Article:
The Life of Maria Montessori


The child is not a vase to be filled, but a spring to be sprinkled.

Maria Montessori

Maria Montessori’s life is a path that, through narrow parades, suddenly leads to the horizon, each step preparing the next.

Edwing Mortimer Standing, Maria Montessori

Who is Maria Montessori?

Maria Montessori has dedicated her life to the human being.

Her choice to become a doctor will be a determining factor in the great mission of her life. She managed to break into the secret universe of childhood.

She studied the physical and psychological development of the child from birth. Her many conferences will be a spiritual stimulus and will allow the emergence of more and more schools all over the world.

Maria Montessori was born on August 31, 1870 in Chiaravalle, near Ancona, Italy. She comes from a bourgeois family. Her parents married in 1866. Her father Alessandro Montessori is a strict and rigorous man, her mother Renilde Stoppani defends her liberal aspirations: very educated, she is open to new ideas. She will be very close to her daughter and will respect her freedom.

Maria’s family moved to Rome in 1875, where she studied elementary from 1876 to 1882. She showed a great interest in mathematics at an early age and wanted to become an engineer. She was then confronted with her father’s disagreement, who was considering a teaching career for her.

Supported by her mother, Maria enrolled in 1883 in a technical college for boys. At the age of 13, she was already facing the social and cultural limits that were available to women at that time.

Maria Montessori wanted to become a doctor, but faced with the hostility of her entourage and supported only by her mother, she initially opted for the Faculty of Science. Her tenacity would finally later on open the doors of the Faculty of Medicine and Surgery in Rome.

A brilliant student, she quickly won the sympathy of some of her professors, despite recurrent hostility and the male resistance of the university world to a female presence. Maria would face many other difficulties than the animosity of the students.

At that time it was unthinkable for a young girl to dissect corpses in the presence of men. She would thus have no other possibility than to practice her dissections alone and often at night.

In 1896, she defended her doctoral thesis on a psychiatric subject (it is a clinical study on “antagonistic hallucinations”), encouraged by the director of the psychiatric clinic of the University of Rome.

Maria Montessori then became one of the first female doctors in Italy. For 10 years, she worked tirelessly, both professionally and personally, to help people on the margins of traditional society.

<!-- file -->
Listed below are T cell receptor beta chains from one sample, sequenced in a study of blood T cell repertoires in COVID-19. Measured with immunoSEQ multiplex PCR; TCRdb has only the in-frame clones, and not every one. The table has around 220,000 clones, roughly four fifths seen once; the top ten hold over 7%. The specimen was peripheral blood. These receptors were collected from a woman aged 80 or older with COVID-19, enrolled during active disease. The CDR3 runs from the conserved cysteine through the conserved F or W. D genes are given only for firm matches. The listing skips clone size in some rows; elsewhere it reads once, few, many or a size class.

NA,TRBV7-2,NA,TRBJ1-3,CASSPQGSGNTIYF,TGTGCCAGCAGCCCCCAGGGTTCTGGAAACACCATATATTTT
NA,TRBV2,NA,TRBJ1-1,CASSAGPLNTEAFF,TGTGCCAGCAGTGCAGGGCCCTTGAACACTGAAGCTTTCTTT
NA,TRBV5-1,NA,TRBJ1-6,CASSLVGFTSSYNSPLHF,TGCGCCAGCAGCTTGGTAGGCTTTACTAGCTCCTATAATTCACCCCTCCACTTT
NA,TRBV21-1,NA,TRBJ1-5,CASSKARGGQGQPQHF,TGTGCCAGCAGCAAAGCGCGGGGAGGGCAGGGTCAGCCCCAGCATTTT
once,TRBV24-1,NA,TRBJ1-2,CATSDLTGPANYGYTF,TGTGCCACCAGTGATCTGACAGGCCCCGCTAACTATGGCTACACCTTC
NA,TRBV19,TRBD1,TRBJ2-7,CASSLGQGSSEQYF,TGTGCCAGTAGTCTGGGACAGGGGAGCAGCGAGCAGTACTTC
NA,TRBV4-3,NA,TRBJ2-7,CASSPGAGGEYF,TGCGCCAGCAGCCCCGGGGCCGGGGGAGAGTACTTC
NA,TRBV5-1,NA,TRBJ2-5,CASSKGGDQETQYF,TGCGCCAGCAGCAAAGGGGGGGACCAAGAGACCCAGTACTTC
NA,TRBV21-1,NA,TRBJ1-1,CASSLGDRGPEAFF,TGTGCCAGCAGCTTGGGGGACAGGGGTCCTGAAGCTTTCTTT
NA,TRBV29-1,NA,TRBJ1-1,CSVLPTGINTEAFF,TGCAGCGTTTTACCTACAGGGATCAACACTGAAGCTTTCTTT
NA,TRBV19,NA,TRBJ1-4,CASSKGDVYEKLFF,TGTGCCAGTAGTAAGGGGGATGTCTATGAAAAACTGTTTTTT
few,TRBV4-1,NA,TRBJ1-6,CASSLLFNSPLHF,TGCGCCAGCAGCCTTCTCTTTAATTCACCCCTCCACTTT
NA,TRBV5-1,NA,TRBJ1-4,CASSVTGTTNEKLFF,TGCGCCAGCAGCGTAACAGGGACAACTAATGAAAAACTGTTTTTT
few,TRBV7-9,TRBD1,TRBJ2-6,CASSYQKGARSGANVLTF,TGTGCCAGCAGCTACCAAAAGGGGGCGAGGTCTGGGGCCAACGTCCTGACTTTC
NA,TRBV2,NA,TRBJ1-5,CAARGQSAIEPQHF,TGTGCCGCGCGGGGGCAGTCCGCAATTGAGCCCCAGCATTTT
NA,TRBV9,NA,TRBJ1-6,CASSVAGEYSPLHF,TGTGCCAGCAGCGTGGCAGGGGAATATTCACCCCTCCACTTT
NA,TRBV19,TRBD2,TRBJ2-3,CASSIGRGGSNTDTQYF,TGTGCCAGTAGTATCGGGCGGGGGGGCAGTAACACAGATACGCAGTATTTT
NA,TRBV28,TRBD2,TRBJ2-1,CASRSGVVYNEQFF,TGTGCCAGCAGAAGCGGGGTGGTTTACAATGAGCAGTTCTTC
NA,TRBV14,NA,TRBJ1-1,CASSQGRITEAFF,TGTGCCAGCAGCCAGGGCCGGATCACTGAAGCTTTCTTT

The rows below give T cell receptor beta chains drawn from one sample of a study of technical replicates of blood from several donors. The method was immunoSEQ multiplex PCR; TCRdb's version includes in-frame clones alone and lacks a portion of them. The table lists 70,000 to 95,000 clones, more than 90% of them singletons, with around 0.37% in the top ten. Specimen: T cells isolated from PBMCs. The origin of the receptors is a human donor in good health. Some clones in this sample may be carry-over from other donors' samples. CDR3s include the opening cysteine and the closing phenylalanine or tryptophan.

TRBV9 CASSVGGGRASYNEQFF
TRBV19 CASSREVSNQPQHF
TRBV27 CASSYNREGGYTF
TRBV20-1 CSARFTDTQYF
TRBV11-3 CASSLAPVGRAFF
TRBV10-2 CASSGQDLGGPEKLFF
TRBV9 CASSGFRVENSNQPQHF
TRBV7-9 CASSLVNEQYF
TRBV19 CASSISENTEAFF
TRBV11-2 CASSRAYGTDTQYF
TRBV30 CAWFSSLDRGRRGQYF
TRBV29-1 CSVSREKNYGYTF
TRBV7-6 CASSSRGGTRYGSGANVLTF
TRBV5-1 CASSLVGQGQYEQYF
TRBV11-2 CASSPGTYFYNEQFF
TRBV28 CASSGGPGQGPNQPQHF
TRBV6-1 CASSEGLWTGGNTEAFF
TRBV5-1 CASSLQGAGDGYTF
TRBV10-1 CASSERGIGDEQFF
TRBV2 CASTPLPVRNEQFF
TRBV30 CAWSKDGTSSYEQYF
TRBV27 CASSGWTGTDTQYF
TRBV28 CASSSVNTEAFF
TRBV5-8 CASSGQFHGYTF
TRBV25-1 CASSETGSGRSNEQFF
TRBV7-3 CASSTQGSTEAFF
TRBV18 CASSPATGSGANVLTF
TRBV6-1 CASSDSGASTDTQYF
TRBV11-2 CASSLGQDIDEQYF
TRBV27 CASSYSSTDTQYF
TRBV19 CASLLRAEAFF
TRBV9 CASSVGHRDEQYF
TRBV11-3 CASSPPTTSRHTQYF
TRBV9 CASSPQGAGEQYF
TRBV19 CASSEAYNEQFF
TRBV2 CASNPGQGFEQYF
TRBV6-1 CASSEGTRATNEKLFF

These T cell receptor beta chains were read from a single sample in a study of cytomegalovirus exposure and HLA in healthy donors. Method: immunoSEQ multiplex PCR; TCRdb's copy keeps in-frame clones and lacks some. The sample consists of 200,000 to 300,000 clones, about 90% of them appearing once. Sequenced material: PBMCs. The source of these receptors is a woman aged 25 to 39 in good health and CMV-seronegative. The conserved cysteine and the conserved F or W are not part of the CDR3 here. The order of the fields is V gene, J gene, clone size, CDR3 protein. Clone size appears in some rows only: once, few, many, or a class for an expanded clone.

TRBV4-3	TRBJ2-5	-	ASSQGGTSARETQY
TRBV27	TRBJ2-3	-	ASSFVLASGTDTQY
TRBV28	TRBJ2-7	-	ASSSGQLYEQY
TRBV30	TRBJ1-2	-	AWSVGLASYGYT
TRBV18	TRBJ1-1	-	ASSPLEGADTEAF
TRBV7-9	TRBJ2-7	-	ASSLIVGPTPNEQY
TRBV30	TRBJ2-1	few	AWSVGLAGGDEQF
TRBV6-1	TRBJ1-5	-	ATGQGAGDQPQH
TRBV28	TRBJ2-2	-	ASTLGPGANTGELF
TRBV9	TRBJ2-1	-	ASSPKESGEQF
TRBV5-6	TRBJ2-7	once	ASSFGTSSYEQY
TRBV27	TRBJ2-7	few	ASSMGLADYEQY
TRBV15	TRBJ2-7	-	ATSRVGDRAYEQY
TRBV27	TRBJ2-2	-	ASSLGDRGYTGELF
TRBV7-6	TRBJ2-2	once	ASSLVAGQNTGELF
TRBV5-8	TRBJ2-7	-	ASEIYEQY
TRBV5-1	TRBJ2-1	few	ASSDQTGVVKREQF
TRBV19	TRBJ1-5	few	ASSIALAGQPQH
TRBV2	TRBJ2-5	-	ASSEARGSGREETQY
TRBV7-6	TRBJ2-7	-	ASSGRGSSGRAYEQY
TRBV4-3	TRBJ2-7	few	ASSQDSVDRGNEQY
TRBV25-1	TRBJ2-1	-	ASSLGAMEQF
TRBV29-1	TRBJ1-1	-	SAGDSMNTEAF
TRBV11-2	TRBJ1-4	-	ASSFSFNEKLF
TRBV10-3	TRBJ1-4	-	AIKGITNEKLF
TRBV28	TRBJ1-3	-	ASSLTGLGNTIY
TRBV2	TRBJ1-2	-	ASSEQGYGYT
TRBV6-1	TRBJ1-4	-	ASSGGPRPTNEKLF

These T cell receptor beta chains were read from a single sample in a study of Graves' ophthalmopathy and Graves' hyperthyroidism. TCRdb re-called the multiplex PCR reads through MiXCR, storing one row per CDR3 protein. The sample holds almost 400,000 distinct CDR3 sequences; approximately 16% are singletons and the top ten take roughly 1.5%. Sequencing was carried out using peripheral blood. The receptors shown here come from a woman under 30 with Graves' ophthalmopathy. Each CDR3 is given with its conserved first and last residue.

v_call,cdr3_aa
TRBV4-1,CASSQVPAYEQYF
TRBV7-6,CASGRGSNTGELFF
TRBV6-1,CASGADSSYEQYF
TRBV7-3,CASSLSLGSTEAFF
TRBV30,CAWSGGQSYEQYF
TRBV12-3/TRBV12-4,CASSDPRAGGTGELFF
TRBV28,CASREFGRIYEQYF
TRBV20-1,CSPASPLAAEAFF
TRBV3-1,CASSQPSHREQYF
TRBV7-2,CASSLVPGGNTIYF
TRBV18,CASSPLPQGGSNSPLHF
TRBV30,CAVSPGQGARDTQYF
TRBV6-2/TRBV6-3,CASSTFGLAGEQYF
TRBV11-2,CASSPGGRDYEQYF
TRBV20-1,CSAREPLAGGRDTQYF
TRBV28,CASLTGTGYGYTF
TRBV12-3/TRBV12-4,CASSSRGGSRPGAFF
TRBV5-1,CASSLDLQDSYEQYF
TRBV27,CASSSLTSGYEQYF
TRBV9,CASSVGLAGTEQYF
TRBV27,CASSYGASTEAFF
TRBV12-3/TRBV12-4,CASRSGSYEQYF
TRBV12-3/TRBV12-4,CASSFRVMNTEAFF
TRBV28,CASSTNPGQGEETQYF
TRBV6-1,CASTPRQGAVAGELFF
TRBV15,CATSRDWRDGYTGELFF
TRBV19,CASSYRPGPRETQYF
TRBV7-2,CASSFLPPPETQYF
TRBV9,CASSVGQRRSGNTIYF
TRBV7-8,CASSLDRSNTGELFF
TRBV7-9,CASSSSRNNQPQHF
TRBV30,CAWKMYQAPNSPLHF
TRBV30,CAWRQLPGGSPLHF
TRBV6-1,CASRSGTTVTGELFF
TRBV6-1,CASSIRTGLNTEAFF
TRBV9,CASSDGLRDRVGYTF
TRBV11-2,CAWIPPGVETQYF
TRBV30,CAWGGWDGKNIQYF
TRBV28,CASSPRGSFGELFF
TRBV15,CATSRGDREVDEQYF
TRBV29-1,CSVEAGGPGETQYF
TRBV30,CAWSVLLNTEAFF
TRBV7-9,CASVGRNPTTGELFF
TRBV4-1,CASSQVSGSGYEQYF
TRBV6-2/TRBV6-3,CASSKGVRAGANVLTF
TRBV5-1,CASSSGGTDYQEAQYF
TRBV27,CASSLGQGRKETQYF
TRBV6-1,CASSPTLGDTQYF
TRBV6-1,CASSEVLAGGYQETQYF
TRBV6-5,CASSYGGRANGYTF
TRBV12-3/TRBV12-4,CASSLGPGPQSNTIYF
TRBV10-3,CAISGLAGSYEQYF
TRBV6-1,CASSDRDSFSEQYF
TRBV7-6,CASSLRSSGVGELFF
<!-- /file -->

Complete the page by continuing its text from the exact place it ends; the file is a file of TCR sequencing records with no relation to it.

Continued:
She was an active advocate for the defence and recognition of the rights of women and children with mental disabilities.

Very quickly, she became interested in social issues and in particular the role of women in society. In 1896 she presented herself as emissary of Italian women at the Women’s Congress in Berlin. She continued her militant and social involvement at the London Congress in 1899. She thus carried out several interventions for the emancipation of women demanding more humane working conditions.

In Rome, Maria Montessori continues her research as part of a team that includes doctors, scientists and researchers. She studies the behaviour of mentally retarded children through internships in children’s medical services. While continuing her activities, she opened a private practice.

The Beginning of Work on Education

It is based on the work of Jean-Marc Gaspard Itard and Edouard Seguin, who have developed special educational methods for children with disabilities and have developed a new approach to mental illness. Maria concludes that “education” is more beneficial to these children than mere medical care. Seguin is the disciple of Jean Itard who took in a child (the savage of Aveyron). This child was not speaking and Jean Itard looked for ways to help him acquire the language but without success.

Maria Montessori then began to reflect on the work of Jean Itard and Edouard Seguin and developed materials that are still used today, particularly fraction materials (Edouard Seguin has published books on sensory education). After this work in psychiatry Maria became a lecturer at the Rome Training Institute.

Mario’s birth

During this period, on March 10, 1898, she gave birth to a boy whom she named “Mario”. (There is speculation about Mario Montessori’s exact date of birth, but according to Mario himself, he was born on March 31, 1898).

Mario is the result of a relationship between Maria Montessori and Giuseppe Montesano, a medical researcher at the psychiatric clinic who is pursuing psychopathological research. He was Maria’s psychiatry teacher during his medical studies.

As she is a child born out of wedlock, Maria’s pregnancy is kept secret. Dr. Montesano, from a wealthy family with an authoritarian mother, never married Maria Montessori, so Mario will not take his father’s name.